Appeal from the Order of the Court of Common Pleas of Erie County in the case of Commonwealth of Pennsylvania, Department of Transportation, Bureau of Driver Licensing v. Dennis L. Pustelak, No. 766-A-1988.
Christopher J. Clements, Assistant Counsel, with him, Harold H. Cramer, Assistant Chief Counsel, and John L. Heaton, Chief Counsel, for appellant.
No appearance for appellee.
President Judge Crumlish, Jr., Judge Colins, and Senior Judge Narick, sitting as a panel of three. Opinion by Judge Colins.
[ 125 Pa. Commw. Page 216]
The Department of Transportation, Bureau of Driver Licensing (Department) appeals from an order of the Court of Common Pleas of Erie County which sustained the appeal of Dennis L. Pustelak (Pustelak) from the Department's one year suspension of his operating privilege pursuant to Section 1547(b)(1) of the Vehicle Code (Code), 75 Pa. C.S. § 1547(b)(1). This suspension was based upon Pustelak's refusal to submit to chemical testing at the time of his arrest for operating a motor vehicle while under the influence of alcohol in violation of Section 3731(a)(1) of the Code, 75 Pa. C.S. § 3731(a)(1).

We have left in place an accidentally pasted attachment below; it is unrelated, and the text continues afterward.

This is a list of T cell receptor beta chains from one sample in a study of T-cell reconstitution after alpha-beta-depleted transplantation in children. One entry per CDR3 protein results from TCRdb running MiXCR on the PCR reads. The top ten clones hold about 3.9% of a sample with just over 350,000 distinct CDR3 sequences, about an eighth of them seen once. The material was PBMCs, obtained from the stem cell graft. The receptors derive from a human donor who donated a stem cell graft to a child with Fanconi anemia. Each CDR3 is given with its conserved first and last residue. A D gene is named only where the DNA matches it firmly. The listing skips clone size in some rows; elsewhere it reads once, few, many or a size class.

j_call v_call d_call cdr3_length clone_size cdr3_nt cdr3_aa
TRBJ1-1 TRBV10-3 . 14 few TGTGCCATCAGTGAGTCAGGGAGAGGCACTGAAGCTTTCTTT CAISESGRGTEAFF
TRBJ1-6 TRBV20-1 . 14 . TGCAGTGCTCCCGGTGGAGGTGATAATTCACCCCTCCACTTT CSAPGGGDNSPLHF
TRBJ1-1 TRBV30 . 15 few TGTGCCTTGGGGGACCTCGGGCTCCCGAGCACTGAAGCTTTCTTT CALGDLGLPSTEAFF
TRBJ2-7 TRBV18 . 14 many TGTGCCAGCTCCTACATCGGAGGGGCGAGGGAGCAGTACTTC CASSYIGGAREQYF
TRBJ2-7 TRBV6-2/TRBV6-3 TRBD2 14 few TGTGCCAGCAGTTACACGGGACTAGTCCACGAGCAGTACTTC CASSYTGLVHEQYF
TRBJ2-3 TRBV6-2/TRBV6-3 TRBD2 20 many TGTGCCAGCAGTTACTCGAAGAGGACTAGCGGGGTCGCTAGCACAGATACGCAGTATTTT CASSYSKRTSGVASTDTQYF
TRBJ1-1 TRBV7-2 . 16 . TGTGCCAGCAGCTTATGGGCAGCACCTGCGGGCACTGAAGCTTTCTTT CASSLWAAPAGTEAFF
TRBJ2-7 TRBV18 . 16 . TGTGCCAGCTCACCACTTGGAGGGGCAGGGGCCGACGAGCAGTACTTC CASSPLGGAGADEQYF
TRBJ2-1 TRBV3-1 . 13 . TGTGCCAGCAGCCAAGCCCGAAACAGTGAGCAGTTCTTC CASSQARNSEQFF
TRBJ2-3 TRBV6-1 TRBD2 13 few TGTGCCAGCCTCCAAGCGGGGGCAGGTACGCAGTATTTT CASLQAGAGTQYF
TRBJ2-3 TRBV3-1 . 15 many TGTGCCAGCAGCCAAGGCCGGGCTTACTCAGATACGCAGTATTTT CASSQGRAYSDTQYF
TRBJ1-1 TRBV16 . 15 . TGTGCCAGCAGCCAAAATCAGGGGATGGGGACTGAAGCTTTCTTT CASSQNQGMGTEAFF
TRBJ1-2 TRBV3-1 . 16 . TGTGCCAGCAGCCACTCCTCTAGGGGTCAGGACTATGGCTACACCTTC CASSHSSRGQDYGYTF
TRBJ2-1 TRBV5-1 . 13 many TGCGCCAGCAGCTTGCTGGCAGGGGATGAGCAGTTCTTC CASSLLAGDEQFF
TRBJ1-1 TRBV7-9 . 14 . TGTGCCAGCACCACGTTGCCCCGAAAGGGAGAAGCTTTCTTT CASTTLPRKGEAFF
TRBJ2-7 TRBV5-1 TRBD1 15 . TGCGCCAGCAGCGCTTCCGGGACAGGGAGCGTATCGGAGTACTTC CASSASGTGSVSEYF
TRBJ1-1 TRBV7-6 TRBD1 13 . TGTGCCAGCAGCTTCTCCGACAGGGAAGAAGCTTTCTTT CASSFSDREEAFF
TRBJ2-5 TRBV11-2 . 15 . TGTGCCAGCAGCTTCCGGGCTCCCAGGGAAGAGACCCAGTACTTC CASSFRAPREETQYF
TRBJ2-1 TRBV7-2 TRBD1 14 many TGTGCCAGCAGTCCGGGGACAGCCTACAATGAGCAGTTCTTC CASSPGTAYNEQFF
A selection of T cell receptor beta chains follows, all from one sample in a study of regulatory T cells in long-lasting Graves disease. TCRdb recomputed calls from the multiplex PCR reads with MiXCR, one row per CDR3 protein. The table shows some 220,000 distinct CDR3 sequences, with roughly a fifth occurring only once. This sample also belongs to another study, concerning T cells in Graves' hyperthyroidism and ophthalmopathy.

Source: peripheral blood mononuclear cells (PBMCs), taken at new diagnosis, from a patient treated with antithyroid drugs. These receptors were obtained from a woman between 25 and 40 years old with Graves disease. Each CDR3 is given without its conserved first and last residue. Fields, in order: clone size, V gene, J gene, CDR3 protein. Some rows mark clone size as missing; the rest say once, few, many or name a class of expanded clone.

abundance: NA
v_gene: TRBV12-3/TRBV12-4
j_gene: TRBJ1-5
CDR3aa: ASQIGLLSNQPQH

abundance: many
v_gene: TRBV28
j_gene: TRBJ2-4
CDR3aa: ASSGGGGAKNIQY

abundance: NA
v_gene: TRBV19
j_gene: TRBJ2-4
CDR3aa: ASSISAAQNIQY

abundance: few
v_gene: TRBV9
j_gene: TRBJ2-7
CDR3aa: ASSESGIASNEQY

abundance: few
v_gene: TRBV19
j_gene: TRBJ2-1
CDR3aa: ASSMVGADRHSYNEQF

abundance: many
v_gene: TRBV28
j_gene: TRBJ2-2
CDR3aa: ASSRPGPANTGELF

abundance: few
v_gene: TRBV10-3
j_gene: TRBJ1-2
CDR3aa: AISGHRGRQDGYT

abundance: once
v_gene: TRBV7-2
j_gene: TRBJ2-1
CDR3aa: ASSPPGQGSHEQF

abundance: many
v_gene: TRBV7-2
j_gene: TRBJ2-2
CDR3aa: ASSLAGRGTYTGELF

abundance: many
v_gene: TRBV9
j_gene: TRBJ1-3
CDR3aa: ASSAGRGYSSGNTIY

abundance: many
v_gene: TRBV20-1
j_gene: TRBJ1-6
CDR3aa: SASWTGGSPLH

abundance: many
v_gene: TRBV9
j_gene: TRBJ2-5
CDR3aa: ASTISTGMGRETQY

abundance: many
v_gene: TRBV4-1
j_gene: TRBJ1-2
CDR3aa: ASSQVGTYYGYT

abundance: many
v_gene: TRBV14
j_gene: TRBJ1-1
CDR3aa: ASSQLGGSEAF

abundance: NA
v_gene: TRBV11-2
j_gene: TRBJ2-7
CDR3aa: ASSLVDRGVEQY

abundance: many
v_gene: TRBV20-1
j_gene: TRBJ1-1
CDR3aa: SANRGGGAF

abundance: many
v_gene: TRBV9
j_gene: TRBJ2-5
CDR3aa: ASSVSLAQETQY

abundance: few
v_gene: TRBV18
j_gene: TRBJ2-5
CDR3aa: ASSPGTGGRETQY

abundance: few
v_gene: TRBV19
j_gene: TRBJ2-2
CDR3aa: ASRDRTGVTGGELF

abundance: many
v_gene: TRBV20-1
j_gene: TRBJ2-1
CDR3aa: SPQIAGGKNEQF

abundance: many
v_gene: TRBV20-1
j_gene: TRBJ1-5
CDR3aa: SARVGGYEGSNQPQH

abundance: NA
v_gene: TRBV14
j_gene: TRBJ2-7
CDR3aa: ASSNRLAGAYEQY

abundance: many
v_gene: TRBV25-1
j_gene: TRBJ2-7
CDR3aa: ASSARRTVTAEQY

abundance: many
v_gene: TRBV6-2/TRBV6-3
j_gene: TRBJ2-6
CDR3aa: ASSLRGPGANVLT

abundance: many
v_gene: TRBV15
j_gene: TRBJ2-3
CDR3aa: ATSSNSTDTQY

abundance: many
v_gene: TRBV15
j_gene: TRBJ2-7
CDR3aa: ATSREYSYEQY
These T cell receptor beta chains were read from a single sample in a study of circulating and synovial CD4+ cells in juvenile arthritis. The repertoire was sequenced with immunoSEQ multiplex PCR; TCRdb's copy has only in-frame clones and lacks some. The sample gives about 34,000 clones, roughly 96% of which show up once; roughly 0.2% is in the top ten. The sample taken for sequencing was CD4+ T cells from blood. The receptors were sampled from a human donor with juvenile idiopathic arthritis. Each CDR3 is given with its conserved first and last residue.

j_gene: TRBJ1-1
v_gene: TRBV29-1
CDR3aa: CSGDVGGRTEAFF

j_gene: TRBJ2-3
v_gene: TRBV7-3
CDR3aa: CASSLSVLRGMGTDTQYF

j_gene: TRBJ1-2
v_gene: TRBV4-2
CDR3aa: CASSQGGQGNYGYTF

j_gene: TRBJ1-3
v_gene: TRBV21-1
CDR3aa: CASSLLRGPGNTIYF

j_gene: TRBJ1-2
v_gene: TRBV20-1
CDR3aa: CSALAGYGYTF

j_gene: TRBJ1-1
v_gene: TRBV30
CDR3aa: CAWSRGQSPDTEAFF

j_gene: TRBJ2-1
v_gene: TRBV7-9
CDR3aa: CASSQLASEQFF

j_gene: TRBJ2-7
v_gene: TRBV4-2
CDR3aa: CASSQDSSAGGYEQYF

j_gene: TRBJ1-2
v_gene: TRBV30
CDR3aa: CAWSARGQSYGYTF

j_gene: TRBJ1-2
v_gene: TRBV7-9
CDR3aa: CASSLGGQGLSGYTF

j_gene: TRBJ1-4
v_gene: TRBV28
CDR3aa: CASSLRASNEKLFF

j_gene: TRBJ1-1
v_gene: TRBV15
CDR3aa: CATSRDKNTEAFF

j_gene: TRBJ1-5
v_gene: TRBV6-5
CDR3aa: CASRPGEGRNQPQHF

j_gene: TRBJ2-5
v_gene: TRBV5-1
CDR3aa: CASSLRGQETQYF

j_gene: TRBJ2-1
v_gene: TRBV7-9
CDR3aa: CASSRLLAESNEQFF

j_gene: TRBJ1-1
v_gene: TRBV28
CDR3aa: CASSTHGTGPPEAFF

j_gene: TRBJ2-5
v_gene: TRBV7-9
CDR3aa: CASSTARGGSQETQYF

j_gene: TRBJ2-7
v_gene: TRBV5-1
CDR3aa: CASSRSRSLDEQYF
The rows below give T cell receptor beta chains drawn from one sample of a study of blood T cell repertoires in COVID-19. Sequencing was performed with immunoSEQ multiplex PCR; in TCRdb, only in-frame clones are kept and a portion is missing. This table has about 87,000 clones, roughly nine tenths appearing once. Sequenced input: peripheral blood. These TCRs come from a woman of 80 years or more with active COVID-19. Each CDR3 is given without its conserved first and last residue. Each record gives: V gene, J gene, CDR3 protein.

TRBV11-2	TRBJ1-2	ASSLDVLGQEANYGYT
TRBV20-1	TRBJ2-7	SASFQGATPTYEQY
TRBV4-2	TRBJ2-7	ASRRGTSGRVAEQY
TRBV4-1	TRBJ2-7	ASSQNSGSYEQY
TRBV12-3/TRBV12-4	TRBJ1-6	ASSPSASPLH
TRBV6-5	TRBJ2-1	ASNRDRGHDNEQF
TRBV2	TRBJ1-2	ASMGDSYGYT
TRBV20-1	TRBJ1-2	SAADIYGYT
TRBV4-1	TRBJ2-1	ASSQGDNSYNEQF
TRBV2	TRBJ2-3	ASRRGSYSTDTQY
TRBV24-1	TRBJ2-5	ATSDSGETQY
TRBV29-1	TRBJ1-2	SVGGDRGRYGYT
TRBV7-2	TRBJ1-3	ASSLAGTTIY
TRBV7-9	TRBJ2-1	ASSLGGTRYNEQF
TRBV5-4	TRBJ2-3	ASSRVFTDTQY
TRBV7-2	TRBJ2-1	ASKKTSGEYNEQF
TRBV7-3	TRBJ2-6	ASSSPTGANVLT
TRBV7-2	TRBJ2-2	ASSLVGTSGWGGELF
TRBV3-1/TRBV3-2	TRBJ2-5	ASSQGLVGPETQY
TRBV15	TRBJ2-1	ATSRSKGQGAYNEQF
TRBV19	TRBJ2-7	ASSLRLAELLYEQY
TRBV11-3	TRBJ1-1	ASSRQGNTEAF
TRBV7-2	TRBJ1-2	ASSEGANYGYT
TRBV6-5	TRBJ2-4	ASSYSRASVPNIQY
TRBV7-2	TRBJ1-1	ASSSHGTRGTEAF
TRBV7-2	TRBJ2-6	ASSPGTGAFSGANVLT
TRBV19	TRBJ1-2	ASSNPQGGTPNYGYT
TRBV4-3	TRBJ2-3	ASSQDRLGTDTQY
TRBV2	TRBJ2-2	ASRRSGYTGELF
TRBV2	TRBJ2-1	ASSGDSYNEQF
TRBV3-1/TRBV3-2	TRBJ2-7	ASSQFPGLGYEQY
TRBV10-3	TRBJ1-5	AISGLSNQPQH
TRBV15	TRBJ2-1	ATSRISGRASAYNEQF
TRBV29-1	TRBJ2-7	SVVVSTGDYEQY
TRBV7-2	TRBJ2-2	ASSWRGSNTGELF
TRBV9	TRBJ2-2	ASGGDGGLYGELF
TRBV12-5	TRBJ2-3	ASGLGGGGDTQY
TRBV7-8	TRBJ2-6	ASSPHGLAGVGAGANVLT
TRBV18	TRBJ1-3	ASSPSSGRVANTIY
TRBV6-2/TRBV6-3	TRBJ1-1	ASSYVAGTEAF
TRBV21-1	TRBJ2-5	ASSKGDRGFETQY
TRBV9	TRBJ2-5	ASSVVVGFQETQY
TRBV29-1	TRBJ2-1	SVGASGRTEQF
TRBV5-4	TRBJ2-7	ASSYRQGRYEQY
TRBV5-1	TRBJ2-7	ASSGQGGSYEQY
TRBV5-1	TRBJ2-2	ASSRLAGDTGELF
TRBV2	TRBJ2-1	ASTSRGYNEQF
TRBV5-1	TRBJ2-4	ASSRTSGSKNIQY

At the de novo hearing before the trial court it was stipulated by the parties that Officer Michael West had reasonable grounds to believe that Pustelak was driving
[ 125 Pa. Commw. Page 217]
under the influence, that he arrested Pustelak and that Pustelak refused to submit to chemical testing. Accordingly, the sole issue before the trial court and this Court is whether Pustelak was properly warned that his license would be suspended or revoked if he refused to submit to testing.
The Department offered the testimony of the arresting officer, Officer Michael West and the intoxilyzer operator, Officer Phillip Woods.*fn1 Pustelak did not testify on his own behalf before the trial court.*fn2 Officer West testified that subsequent to the arrest, Pustelak was handcuffed and taken to the police station where he was put in what is commonly known as the "break room." At that time, Officer West told Pustelak that he would have to take an intoxilyzer test. Pustelak refused. Officer West then proceeded to inform Pustelak that if he refused to do so, his refusal would probably result in a six month suspension of his license.
Approximately twenty minutes after Officer West spoke to Pustelak, Officer Woods, a certified intoxilyzer operator, began questioning Pustelak. Officer Woods testified that:
A [Pustelak] . . . was asked would he taken [sic] an intoxilyzer test, ...